It was a brisk Wednesday morning. I knew I would regret my fuzzy sweater, due to the fickle nature of North Carolinian weather. Soon, the drums and bells arrived; a thunderous activist beat leading community members as they marched into city offices. I had come home to a flurry of action around a coalition called Greensboro Operation Transparency, started by folks concerned with police brutality, accountability and transparency. Activism has deep roots in Greensboro, the place of the first historic sit-ins during the Civil Rights Movement.
Greensboro, N.C., is home.
At the College, students have organized and rallied together under the Coalition for Transparency and Accountability (CTA). Last fall, over 40 student organizations signed a proposal that aimed to improve transparency and accountability from the Board of Trustees and our administration.
It states, “This proposal is left as a framework rather than a complete plan of action so that students, trustees, faculty, staff and alumni can together develop it into an actionable long-term agreement.” In an open letter, (“An open letter from the Board of Trustees,” Nov. 16, 2016) the Board and President Adam Falk rejected every single point.
The College is a hub for the economic and intellectual elite yet, despite our many resources and excellent quality of education, we often get stuck on – or simply don’t have – conversations that critically engage the institution or its history. Our history is the framework within which we understand the present moment. And when student activists point this out, our activism isn’t seen as a valid means of expression, of civic engagement.
Williams, too, is home; or at least I would like it to be.
When CTA proposes the beginning of a dialogue and is promptly shut down by administrative bodies that sends a message to us.
When posters for the Rename Horn Hall event are torn down, when folks are told to take down pictures of students involved in protest, when students are told to stop tweeting criticisms of the administration, it sends a message to us.
It tells us that our struggles are not important. It tells us that we should be grateful just for receiving a response. It tells us that dialogue and discourse that is truly generative and aimed at building relationships and community is not as honored as the reputation of this institution.
Let me clarify: When I refer to generative dialogue and discourse, I am not talking about allowing space for homophobic, sexist white supremacists to spew refuted pseudo-facts. Generative dialogue is a place of building, of discussion, of imagining new alternatives. It does not begin with assumptions that some of those at the table as less human. It is generative to interrogate how white supremacy is constructed, perceived and empowered by actions or institutions. It is traumatic and violent to question the humanity of any person.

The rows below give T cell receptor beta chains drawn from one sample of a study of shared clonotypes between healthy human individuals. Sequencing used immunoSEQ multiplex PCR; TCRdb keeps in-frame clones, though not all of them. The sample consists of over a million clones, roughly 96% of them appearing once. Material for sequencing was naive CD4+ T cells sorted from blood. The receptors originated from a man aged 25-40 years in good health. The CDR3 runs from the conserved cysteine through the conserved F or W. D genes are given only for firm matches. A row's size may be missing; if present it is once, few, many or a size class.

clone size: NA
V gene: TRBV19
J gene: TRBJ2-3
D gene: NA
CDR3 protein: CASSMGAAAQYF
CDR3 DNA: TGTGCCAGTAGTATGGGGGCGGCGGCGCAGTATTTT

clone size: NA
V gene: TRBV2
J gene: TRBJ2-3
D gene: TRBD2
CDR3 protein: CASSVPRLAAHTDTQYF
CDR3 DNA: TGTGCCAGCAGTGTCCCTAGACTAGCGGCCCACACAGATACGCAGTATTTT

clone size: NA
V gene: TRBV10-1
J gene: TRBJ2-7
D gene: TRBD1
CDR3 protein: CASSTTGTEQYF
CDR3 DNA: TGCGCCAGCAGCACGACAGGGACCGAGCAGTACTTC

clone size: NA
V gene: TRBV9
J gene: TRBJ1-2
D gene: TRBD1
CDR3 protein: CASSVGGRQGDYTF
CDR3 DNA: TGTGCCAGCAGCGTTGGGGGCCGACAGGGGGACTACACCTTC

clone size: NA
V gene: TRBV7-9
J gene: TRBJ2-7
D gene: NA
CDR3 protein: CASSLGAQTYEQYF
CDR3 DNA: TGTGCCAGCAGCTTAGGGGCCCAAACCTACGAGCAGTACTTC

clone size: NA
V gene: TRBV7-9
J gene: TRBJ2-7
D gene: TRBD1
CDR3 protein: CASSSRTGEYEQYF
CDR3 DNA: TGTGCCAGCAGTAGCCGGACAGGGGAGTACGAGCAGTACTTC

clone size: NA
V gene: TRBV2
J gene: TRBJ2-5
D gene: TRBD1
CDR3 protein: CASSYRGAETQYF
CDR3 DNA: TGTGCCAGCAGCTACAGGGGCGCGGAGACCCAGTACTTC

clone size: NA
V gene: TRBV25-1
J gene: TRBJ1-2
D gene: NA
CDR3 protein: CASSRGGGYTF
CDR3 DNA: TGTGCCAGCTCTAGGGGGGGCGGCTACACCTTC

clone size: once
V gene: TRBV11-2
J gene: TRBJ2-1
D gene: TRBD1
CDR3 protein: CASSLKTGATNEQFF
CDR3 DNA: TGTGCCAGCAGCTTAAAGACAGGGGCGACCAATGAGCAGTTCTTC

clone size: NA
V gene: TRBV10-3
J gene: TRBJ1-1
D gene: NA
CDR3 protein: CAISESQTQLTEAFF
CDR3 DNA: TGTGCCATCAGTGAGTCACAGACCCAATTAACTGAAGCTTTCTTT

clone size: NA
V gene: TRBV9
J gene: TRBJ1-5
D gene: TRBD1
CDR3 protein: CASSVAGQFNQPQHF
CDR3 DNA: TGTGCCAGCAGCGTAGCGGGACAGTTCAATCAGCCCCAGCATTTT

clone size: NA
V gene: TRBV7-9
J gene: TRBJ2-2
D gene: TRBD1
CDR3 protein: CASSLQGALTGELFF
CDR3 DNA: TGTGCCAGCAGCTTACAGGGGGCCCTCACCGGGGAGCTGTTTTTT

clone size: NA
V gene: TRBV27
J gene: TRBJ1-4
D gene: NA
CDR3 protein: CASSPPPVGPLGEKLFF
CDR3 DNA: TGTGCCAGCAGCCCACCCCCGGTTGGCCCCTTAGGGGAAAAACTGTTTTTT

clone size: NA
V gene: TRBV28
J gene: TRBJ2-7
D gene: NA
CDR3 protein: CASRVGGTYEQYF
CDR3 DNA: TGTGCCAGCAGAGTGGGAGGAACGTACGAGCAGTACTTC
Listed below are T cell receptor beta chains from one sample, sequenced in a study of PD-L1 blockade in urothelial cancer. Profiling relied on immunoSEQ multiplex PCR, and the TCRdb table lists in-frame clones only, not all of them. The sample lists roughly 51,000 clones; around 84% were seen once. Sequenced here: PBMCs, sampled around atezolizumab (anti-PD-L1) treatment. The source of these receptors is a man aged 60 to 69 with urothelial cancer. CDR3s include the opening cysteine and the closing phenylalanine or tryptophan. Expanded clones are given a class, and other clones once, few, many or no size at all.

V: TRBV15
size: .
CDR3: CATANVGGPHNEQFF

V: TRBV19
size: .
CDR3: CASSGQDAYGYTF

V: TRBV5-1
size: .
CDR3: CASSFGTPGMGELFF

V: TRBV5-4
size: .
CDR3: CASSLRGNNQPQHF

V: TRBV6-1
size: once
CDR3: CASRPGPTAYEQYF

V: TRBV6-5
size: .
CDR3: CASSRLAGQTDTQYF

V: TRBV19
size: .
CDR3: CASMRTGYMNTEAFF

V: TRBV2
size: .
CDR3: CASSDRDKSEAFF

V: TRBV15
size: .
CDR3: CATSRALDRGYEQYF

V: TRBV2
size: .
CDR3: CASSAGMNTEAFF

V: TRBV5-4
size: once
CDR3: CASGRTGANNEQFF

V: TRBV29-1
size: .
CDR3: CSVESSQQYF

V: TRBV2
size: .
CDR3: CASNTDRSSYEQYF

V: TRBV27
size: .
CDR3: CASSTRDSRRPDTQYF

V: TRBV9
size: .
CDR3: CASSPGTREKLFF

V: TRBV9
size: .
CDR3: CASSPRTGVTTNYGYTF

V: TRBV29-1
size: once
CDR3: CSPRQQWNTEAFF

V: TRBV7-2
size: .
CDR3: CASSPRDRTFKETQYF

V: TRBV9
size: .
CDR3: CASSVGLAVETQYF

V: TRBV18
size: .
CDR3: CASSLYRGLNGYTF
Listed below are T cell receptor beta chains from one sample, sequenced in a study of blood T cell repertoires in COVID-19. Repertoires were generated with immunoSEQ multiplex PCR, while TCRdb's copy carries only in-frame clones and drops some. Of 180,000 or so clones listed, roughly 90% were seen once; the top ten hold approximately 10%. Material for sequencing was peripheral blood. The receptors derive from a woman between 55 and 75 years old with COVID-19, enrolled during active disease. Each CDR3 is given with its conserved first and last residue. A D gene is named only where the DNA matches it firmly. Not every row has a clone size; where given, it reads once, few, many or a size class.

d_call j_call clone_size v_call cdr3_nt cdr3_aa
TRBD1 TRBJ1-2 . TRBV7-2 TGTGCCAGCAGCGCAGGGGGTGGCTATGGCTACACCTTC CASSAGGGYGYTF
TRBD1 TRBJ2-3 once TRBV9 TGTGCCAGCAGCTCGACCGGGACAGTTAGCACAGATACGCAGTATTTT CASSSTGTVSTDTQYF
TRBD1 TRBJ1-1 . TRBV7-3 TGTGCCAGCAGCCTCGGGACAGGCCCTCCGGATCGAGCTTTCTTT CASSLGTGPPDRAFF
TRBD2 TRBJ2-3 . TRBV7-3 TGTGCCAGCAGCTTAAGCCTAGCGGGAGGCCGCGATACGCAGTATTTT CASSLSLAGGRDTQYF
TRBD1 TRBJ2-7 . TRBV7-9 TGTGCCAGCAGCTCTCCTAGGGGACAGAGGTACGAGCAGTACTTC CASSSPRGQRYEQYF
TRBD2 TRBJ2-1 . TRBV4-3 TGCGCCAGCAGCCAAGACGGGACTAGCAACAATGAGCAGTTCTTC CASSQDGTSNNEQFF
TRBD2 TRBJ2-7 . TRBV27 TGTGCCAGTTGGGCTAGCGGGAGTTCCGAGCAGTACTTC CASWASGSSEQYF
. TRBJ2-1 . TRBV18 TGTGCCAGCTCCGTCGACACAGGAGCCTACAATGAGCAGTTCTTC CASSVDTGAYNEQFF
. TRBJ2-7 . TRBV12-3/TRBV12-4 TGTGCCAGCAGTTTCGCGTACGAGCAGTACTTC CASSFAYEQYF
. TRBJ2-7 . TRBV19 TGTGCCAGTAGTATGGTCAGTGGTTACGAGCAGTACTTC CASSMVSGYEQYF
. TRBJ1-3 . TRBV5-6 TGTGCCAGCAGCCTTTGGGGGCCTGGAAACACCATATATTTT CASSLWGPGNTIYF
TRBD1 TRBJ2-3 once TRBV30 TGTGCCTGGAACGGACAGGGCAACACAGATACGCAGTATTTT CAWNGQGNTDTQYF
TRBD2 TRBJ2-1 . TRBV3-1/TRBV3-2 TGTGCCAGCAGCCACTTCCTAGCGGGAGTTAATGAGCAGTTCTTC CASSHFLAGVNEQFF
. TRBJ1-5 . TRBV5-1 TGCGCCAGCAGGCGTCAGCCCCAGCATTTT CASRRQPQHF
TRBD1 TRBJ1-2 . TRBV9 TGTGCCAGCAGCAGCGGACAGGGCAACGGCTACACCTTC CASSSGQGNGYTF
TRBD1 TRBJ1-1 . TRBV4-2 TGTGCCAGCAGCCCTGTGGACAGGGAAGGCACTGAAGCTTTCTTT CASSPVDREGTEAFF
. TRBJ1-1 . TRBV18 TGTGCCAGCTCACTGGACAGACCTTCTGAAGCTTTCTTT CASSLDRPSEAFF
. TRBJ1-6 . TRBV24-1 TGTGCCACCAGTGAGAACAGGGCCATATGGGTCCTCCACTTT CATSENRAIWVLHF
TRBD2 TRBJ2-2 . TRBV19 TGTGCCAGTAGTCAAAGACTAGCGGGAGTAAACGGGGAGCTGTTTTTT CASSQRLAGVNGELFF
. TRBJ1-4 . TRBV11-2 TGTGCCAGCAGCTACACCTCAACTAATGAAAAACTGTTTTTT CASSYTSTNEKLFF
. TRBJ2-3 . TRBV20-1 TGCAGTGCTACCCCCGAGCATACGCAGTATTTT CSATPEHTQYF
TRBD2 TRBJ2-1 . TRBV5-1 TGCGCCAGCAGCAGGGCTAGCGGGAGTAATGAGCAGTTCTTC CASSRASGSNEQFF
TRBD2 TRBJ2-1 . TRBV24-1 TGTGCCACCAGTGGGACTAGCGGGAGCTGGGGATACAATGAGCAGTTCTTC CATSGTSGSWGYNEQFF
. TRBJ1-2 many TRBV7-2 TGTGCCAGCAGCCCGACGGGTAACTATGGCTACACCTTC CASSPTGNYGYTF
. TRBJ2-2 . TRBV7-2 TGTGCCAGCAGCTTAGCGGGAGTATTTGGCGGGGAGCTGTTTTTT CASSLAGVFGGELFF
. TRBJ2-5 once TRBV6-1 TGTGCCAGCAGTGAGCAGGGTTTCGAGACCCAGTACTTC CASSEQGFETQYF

That Wednesday in Greensboro, I saw seven community members stand peacefully as cops tied their wrists together and escorted them out of the City Manager’s office. They were charged with trespassing in City Hall, a public building.
Although I knew this risk in this “People’s Document Search,” a symbolic action to release the files of a dismissed case of police brutality, it still stunned me. The City of Greensboro preferred to jail its citizens rather than hold an open conversation with the 70 concerned community members present that day demanding answers.
I am not Williams, but I am at the College for the time being. Williams College is an institution of higher learning, and what we learn and do, we will take and apply it to our work back home and beyond. And vice versa.
The College was not made for me. But then again, neither was Greensboro.
The College has made some accommodations for me, but every day I am reminded that I am not the College. But the activist and the optimist in me refuses to give up on the College, on Greensboro, on this country, even when I am utterly depressed and distressed by it.
There is much talk about resistance and protest, but as organizer Kali Akuno and journalist Debbie Bookchin pointed out in talks they gave on campus, there is no talk about building alternatives. What would society look like without the systems that propelled Donald Trump to the presidency? Our engagement, our critiques and our political education are more important today than ever.
Transparency and accountability are integral to the building of a community, a sense of home. Without it, the project remains incomplete.
Valeria Sosa Garnica ’19 is from Greensboro, N.C. She lives in Fayerweather.